Short answer:

$ ssh-keygen -p

This will then prompt you to enter the keyfile location, the old passphrase, and the new passphrase (which can be left blank to have no passphrase).


If you would like to do it all on one line without prompts do:

$ ssh-keygen -p [-P old_passphrase] [-N new_passphrase] [-f keyfile]

Important: Beware that when executing commands they will typically be logged in your ~/.bash_history file (or similar) in plain text including all arguments provided (i.e. the passphrases in this case). It is, therefore, is recommended that you use the first option unless you have a specific reason to do otherwise.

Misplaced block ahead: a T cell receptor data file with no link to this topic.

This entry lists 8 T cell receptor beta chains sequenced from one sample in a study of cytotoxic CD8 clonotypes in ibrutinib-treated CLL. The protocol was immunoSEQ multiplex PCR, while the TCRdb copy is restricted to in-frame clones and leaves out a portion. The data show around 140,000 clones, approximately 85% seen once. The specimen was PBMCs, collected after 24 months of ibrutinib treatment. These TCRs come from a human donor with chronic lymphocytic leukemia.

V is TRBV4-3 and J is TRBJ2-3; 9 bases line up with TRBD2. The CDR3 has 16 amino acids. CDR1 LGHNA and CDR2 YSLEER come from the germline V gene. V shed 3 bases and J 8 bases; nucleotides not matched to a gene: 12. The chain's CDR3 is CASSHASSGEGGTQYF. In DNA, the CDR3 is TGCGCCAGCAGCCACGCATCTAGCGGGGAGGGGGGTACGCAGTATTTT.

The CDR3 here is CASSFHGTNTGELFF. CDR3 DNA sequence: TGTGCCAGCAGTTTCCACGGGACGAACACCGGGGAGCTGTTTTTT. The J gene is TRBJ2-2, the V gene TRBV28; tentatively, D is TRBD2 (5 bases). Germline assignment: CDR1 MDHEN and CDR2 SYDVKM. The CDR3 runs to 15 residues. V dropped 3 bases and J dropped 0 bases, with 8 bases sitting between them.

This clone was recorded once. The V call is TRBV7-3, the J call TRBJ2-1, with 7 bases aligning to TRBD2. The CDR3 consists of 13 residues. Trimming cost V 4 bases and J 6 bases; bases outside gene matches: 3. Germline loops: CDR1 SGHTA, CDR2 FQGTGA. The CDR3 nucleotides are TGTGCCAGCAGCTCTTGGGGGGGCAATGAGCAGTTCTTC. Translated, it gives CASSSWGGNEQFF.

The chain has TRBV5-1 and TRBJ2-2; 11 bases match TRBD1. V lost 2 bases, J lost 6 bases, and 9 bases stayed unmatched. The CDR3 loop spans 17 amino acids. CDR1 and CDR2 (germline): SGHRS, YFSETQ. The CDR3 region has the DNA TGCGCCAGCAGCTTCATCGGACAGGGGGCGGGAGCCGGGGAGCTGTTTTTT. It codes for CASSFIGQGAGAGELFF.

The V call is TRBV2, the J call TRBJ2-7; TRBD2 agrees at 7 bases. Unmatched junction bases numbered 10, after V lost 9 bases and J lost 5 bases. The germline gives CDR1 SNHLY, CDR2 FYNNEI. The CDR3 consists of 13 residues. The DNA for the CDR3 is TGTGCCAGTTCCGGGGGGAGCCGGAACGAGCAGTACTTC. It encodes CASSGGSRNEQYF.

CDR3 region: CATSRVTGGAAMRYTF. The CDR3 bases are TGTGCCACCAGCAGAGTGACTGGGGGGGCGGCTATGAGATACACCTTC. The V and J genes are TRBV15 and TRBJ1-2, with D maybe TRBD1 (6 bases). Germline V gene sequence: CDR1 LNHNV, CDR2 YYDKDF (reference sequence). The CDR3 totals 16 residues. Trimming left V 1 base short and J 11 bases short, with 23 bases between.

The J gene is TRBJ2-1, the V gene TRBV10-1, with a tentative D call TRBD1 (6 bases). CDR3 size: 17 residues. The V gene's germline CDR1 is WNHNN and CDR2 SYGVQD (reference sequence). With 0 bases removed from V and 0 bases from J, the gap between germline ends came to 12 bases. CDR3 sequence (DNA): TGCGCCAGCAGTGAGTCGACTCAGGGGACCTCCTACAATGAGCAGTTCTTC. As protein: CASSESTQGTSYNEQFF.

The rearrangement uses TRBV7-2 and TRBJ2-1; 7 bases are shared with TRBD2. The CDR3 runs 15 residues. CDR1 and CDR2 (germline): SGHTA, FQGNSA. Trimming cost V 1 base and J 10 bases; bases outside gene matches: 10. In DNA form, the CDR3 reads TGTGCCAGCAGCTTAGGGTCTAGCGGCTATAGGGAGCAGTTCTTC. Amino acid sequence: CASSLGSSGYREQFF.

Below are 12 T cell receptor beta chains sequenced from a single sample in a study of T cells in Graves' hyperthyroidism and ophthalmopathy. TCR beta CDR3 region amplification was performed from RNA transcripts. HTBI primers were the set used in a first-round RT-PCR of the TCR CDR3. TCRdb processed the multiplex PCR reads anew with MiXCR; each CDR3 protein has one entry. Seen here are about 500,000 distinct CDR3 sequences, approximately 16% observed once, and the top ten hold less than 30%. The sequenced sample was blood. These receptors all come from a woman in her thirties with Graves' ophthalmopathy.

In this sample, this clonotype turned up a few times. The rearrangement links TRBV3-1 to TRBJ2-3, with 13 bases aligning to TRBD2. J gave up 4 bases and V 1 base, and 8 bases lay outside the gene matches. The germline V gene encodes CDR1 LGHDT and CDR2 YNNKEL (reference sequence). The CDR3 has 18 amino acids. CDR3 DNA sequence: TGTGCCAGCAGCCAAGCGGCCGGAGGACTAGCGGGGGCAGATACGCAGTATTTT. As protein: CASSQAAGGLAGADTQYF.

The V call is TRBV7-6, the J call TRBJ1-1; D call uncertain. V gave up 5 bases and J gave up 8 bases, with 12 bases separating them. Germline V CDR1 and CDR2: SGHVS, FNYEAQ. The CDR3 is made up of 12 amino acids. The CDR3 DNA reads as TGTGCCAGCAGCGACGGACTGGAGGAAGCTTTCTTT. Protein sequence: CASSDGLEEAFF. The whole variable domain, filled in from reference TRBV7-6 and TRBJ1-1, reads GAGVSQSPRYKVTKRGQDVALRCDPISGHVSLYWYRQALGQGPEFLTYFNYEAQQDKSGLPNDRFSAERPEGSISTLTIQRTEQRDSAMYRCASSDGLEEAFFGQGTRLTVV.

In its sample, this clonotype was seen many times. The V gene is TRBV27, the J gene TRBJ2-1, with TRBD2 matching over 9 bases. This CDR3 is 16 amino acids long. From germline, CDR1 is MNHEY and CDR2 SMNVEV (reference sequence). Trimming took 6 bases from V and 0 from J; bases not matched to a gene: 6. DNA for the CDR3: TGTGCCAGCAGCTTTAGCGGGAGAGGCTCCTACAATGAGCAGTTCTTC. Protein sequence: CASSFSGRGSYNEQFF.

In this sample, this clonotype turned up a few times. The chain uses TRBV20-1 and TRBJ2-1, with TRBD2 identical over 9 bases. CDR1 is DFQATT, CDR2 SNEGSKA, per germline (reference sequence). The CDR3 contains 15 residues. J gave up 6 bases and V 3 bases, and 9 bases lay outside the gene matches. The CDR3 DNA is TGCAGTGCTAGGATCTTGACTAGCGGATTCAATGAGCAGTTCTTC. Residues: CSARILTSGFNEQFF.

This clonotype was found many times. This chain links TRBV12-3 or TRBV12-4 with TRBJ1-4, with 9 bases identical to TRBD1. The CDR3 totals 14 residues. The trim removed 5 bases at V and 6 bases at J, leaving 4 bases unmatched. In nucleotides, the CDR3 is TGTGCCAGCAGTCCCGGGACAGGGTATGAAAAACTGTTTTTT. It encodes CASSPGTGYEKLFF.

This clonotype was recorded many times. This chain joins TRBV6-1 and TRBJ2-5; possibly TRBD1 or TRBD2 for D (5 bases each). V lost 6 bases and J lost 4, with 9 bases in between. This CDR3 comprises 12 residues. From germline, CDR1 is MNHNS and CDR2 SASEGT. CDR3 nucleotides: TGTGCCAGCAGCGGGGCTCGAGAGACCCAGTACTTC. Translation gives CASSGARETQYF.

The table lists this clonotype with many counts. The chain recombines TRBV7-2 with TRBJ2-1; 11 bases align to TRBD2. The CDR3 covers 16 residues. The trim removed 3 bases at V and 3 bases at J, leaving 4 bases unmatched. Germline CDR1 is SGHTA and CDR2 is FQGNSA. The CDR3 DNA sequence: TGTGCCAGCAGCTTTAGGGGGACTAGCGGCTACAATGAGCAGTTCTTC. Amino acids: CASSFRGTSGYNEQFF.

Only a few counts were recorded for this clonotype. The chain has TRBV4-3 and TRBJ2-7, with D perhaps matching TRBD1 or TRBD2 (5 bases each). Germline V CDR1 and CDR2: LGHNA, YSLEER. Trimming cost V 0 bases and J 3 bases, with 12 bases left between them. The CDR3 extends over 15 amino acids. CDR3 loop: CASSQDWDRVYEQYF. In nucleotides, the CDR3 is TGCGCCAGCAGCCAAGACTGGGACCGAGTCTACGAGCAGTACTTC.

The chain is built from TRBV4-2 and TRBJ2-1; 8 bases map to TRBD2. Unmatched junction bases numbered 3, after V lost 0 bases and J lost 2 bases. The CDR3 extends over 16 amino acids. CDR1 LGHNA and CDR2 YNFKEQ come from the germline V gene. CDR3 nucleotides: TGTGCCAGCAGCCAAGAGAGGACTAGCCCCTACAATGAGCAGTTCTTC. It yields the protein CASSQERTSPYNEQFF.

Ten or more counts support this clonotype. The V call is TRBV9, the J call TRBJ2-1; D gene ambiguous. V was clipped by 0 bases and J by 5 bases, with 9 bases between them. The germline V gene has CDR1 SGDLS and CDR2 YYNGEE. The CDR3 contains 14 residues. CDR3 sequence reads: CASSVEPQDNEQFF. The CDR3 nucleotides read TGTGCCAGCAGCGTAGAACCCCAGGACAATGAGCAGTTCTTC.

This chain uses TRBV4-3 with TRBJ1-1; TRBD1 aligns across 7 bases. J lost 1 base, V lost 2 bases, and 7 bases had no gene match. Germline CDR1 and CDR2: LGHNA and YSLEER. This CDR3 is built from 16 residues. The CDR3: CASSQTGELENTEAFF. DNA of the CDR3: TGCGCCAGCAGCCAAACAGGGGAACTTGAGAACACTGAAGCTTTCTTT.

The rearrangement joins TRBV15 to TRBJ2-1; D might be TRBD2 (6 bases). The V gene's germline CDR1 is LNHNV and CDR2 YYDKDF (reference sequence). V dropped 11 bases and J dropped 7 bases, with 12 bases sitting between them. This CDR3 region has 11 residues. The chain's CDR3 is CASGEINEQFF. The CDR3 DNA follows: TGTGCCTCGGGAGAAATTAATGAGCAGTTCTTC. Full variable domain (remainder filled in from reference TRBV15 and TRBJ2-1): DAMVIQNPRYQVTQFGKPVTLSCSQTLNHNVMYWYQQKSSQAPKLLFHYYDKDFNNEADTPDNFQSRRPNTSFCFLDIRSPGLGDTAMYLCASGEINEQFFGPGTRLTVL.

Notice though that you can still use -f keyfile without having to specify -P nor -N, and that the keyfile defaults to ~/.ssh/id_rsa, so in many cases, it's not even needed.

You might want to consider using ssh-agent, which can cache the passphrase for a time. The latest versions of gpg-agent also support the protocol that is used by ssh-agent.